Long Term Care: Preventing Falls at Home - dummies

Long Term Care: Preventing Falls at Home

By Carol Levine

Copyright © 2014 AARP. All rights reserved.

Your first priority in planning for aging in place should be preventing falls. Falls are among the most common accidents in homes. Older people are at risk for falls because keeping your balance as you age is more difficult, and it’s also harder to readjust your feet to regain your balance if you slip.

Arthritis can limit your range of motion. Many older people suffer bone loss, or osteoporosis. Hips are the most likely joints to be injured because people tend to fall on their sides.

Falls are often the first step in a cascade of decline that ends up with a hospital stay and eventual placement in a nursing home or death. Fortunately, many fall-prevention measures are easy to take and are not expensive.

Here’s a checklist for falls prevention adapted from the National Center for Injury Prevention and Control, a division of the CDC.

  • Floors:

    • When you walk through a room, do you have to walk around furniture? If so, make a clear path by moving the furniture.

    • Are there throw rugs on the floor? If so, remove them or use double-sided tape or a non-slip backing.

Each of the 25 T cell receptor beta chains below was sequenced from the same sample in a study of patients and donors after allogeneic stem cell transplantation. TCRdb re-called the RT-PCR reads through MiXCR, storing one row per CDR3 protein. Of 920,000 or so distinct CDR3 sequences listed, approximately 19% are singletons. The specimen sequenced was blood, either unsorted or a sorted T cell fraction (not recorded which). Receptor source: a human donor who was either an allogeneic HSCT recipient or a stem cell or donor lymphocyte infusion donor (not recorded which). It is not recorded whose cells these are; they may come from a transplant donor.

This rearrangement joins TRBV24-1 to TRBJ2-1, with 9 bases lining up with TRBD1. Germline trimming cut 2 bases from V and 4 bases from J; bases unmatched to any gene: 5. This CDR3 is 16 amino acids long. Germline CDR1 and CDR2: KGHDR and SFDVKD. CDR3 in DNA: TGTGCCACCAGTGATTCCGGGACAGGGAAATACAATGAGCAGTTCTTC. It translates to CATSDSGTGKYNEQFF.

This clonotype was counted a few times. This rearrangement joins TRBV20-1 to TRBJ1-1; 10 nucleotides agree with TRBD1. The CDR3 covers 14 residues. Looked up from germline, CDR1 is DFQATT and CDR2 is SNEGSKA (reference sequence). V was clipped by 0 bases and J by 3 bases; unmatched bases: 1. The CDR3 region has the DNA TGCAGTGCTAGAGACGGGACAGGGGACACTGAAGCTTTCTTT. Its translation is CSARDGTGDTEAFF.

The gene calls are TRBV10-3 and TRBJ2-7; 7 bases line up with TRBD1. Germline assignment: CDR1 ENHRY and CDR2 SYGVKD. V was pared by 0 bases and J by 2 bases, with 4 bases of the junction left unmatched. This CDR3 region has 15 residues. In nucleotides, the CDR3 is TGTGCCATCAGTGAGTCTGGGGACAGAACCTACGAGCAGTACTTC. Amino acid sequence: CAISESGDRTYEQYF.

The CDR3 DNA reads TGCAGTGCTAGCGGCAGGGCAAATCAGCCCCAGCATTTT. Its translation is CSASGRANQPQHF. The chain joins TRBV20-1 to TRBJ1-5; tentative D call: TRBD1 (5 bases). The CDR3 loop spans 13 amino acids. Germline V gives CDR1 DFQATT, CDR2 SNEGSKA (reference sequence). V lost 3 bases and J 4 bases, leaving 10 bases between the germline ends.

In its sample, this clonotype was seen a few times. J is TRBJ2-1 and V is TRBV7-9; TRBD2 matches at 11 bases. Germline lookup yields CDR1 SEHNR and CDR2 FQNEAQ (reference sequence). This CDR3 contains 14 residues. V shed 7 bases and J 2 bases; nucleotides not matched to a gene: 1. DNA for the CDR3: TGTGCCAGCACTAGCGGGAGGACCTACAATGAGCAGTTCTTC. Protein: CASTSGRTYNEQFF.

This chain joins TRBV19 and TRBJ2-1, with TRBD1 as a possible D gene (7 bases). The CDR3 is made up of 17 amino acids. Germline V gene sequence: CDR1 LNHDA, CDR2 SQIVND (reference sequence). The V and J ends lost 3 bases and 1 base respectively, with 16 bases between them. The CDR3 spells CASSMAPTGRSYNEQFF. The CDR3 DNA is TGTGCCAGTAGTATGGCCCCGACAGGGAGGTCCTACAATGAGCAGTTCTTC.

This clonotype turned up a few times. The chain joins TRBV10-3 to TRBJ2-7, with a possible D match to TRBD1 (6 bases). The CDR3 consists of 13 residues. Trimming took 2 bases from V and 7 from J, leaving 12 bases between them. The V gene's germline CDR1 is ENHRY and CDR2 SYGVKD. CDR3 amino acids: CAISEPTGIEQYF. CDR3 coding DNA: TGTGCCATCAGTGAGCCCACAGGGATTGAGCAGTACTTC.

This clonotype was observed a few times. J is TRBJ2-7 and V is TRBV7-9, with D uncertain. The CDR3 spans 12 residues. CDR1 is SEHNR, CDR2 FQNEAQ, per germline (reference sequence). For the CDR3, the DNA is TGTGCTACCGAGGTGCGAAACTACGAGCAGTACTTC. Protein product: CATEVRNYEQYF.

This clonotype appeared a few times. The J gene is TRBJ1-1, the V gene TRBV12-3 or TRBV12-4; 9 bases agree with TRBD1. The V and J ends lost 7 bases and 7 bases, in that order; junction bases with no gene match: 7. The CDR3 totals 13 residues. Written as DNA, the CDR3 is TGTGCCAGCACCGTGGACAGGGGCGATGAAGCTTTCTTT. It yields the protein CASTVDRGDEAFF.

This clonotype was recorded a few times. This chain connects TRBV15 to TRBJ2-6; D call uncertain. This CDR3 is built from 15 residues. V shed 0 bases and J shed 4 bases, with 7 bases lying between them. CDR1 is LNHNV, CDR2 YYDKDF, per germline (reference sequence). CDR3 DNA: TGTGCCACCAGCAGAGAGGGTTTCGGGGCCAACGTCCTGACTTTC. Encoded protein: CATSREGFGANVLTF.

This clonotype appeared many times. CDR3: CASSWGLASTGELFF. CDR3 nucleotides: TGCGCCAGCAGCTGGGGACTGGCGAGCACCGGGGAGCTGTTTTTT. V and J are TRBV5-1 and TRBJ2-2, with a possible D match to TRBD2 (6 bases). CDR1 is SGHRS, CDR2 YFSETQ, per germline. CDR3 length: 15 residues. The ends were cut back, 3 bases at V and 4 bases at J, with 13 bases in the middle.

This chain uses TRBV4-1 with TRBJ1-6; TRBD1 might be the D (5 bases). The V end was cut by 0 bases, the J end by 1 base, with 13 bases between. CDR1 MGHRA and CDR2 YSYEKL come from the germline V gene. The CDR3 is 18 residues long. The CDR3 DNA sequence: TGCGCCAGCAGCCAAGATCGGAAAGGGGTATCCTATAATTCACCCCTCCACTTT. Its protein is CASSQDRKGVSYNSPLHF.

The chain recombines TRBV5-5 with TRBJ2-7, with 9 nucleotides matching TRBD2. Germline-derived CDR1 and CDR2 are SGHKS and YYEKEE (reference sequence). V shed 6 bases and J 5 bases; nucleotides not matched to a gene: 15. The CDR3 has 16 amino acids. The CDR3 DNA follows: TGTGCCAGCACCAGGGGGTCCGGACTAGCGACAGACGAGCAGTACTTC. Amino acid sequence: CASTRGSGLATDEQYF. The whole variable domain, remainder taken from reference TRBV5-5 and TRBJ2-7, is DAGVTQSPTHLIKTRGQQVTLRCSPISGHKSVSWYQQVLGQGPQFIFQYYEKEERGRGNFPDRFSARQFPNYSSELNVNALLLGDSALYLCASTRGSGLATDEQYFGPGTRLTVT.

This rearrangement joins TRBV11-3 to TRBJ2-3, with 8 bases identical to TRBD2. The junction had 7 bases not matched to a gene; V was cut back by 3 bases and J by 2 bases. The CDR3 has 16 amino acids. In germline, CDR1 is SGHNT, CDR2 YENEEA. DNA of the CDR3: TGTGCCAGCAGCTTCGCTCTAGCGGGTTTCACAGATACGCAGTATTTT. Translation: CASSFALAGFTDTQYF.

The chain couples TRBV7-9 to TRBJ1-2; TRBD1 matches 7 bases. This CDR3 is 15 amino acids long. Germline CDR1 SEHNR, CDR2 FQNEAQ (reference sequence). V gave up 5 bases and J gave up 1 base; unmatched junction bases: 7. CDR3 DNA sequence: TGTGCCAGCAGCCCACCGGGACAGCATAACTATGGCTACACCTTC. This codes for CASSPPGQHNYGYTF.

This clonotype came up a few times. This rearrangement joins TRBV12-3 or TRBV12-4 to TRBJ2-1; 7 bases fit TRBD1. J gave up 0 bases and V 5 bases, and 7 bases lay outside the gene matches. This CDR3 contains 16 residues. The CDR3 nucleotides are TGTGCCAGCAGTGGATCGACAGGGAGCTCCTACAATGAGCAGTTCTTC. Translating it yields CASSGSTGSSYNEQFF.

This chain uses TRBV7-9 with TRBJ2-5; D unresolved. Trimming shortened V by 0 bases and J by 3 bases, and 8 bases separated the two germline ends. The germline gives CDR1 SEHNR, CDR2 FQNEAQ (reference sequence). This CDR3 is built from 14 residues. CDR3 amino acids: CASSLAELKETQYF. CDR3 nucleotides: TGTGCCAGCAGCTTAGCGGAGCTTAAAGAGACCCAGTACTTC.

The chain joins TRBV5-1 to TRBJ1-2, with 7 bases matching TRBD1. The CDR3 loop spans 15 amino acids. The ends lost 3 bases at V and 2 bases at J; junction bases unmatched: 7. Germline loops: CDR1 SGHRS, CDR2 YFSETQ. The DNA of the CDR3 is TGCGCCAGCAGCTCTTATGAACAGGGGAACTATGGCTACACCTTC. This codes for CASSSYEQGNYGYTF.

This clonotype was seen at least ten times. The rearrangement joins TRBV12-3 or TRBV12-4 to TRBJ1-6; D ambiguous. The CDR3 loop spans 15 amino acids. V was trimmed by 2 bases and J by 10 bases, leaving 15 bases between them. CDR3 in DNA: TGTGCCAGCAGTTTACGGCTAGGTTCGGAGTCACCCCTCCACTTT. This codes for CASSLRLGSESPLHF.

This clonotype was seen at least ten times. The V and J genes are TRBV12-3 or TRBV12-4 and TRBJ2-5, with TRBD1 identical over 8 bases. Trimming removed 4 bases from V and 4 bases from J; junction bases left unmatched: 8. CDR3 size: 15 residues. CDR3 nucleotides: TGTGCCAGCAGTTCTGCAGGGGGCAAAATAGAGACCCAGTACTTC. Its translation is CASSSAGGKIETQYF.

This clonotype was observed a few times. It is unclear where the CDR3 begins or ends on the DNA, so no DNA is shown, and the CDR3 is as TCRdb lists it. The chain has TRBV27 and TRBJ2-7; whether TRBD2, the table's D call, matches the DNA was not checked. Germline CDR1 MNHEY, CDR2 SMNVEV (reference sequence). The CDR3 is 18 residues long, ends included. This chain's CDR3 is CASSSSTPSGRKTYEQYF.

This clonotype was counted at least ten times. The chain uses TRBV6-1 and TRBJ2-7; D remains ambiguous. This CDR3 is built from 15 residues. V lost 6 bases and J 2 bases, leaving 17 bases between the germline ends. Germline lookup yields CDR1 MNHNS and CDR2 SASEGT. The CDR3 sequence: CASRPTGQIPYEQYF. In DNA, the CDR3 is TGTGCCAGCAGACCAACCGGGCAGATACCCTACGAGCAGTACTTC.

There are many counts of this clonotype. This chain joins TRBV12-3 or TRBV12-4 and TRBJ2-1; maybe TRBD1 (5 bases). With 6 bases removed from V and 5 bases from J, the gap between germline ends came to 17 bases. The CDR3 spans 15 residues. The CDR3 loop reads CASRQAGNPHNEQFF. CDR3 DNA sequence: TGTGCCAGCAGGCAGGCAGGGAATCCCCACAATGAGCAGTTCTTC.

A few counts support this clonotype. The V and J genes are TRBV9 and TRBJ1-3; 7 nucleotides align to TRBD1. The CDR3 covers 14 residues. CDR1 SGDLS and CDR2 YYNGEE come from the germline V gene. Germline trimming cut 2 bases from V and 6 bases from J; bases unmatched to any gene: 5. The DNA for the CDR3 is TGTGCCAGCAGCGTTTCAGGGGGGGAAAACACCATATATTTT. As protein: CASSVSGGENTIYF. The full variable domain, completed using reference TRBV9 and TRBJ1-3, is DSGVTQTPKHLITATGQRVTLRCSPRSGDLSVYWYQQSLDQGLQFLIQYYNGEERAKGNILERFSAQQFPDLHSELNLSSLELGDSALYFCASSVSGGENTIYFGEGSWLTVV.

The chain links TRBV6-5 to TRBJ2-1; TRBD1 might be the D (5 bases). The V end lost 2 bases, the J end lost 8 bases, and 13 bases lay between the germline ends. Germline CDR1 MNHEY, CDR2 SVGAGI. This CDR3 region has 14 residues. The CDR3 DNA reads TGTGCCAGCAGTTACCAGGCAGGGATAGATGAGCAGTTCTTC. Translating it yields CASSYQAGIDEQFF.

• Are there papers, books, towels, shoes, magazines, boxes, or blankets on the floor? Pick them up and keep them off the floor.

    • Do you have to walk over or around wires or cords (like lamp, telephone, or extension cords)? Coil or tape cords and wires next to the wall. You may need an electrician to put in another outlet.

  • Stairs and steps:

    • Are shoes, papers, or other objects on the stairs? Remove them.

    • Are some steps broken or uneven? Have them repaired.

    • Does the stairway have a light? An electrician should install an overhead light and light switch at the top and bottom of the stairs. (Use an energy-saving type of light bulb so it doesn’t need to be changed as often.)

    • If there’s carpet on the stairs, make sure it’s firmly attached to every step.

    • Make sure that handrails are not loose or broken and that they’re on both sides of the stairs.

    • To make seeing the stairs easier, paint a contrasting color on the top edge of all the steps. For example, use a light color paint on dark wood.

  • Kitchen:

    • Are often-used items on high shelves? Move them to lower shelves (about waist level).

    • Is the step stool unsteady? If you must use a step stool, get one with a bar for support. Never use a chair as a step stool.

  • Bathroom:

    • Tubs and shower floors are often slippery. Put a non-slip rubber mat or self-stick strips on the floor.

    • Install grab bars inside the tub and next to the toilet. Make sure you have this done by someone who knows how to place them correctly and securely. The screws should be installed in the studs in the wall, not in the tiles, or the grab bar will pull loose.

  • Bedroom:

    • Is the light near the bed hard to reach? Make sure a sturdy lamp is close to the bed.

    • Is the path from the bed to the bathroom dark? Put in a night-light, preferably one that turns itself on after dark.